As Hurricane Harvey churns onward toward southwest Texas, astronauts on the International Space Station caught a glimpse of the monster cyclone from a safe viewing distance of 250 miles above the Earth. Honestly, you don’t want to get much closer.
The footage was captured on August 24th at 6:15 PM Eastern Time, as warm waters and favorable wind conditions were helping the storm gather strength over the Gulf. Harvey officially achieved hurricane status after a bout of rapid intensification yesterday afternoon that the National Hurricane Center described as “astounding.”
NASA astronaut Randy Bresnik also tweeted some photos of the storm taken from the ISS last night, with words of solidarity for Texans in its path.
Meanwhile, NOAA’s Hurricane Hunters posted a harrowing time-lapse containing footage from a flight through the eye of the storm yesterday evening.
Harvey is now centered 135 miles southeast of Corpus Christi, according to a recent update from the National Hurricane Center. While it isn’t predicted to make landfall until later tonight or early tomorrow morning, tropical storm conditions are expected to reach residents of the middle and upper Texas coast by later this morning. Harvey is expected to be a major (Category 3+) hurricane at landfall, which would make it the first major hurricane landfall in the US since Hurricane Wilma in 2005.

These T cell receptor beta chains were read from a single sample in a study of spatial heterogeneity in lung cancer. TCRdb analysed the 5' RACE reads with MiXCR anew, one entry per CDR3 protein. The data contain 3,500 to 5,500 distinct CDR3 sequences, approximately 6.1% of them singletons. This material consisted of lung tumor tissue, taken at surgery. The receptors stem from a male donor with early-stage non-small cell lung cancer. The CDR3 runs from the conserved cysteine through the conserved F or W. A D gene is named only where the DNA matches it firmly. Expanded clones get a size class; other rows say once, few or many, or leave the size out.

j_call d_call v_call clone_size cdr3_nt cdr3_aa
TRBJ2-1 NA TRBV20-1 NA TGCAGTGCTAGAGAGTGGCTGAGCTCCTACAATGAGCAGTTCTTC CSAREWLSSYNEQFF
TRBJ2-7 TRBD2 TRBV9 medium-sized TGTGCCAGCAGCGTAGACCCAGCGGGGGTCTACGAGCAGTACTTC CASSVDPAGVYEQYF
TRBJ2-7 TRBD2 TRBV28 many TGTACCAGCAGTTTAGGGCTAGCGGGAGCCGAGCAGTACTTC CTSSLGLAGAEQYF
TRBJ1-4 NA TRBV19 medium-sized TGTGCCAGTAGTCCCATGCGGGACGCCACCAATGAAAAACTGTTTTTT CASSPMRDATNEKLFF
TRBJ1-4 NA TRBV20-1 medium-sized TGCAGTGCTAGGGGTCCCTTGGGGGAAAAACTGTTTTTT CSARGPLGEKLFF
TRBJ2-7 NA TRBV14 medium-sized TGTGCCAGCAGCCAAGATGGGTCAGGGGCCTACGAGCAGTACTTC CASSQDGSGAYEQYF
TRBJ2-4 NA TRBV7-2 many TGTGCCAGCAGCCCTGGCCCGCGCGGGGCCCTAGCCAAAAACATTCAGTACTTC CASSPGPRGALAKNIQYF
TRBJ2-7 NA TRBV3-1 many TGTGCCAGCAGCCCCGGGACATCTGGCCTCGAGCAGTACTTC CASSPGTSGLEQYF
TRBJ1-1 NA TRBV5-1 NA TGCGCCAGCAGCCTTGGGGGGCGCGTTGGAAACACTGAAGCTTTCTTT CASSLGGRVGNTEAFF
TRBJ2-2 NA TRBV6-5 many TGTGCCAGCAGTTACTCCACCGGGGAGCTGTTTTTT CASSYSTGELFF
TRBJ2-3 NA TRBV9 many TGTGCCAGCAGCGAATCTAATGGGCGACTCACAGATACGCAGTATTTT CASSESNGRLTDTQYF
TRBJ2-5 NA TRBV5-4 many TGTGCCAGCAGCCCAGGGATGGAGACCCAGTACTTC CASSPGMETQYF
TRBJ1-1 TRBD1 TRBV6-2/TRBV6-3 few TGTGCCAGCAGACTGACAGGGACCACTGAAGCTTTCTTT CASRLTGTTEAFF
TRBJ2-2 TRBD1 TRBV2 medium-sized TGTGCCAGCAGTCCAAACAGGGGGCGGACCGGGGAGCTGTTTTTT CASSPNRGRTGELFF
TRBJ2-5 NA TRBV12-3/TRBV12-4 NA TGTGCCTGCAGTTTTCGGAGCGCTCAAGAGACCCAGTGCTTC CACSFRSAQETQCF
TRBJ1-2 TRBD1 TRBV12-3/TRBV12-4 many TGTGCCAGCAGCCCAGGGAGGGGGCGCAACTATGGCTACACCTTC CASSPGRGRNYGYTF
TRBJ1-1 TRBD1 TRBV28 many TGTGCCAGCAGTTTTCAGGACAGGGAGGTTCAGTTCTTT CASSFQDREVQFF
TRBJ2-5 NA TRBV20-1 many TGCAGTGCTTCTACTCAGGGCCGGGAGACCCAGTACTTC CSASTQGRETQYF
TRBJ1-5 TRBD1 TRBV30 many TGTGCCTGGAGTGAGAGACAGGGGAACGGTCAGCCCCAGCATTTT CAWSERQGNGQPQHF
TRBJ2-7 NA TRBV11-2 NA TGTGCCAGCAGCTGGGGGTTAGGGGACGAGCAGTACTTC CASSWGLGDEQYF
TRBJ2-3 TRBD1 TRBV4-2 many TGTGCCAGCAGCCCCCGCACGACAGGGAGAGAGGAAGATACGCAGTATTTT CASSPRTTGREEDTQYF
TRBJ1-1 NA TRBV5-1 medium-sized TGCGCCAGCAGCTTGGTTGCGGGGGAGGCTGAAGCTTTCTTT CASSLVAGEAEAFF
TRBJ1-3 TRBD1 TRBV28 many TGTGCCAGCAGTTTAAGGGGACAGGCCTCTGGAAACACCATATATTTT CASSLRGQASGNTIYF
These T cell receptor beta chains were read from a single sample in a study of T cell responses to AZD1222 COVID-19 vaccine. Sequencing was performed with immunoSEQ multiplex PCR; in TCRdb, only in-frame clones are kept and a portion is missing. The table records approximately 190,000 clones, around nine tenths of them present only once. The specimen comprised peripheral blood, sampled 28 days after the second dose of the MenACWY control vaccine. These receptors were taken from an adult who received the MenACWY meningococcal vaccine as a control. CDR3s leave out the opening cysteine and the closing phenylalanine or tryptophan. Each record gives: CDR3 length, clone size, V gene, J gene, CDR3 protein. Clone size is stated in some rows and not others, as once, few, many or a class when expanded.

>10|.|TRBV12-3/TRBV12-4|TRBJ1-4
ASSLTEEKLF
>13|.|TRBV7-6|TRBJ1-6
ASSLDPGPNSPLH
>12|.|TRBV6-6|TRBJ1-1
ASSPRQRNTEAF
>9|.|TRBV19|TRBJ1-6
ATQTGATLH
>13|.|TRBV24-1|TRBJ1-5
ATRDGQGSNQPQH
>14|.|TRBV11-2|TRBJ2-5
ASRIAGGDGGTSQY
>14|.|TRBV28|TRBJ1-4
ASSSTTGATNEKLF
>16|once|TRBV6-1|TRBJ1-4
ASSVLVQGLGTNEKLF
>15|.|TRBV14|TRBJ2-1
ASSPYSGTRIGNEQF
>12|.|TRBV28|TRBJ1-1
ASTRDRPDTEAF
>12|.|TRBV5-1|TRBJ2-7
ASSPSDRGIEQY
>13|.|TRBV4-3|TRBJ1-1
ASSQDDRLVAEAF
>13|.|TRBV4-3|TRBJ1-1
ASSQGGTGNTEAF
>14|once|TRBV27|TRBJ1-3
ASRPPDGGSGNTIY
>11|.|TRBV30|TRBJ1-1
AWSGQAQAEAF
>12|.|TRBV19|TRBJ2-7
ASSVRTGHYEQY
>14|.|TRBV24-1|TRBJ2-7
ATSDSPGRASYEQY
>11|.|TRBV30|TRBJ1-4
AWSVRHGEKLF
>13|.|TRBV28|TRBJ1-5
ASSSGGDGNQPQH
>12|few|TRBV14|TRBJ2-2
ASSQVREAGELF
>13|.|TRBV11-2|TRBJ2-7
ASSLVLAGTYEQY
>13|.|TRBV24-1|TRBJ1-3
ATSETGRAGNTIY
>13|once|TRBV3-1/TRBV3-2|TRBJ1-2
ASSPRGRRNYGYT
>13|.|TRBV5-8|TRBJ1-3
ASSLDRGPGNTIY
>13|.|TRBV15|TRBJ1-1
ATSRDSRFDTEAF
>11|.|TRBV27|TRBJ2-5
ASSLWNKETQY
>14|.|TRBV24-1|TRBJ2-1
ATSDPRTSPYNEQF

A prolific fifteen to 25 inches of rain is predicted top drop up and down the cost, with isolated accumulation totals of up to 35 inches. The NHC warns of “life-threatening” coastal inundation from the storm surge, and urges residents to complete preparations to protect themselves and their property this morning. Widespread evacuation orders were issued along Texas’s Gulf Coast yesterday.
As if the threat to coastal residents wasn’t bad enough, Hurricane Harvey’s track could also bring it perilously close to the enormous petroleum refineries encircling Galveston Bay. As Emily Atkin writes in the New Republic, Harvey has the potential to become a major pollution disaster.
We’ll be keeping a close eye on the storm, and bringing you updates throughout the day as they arise.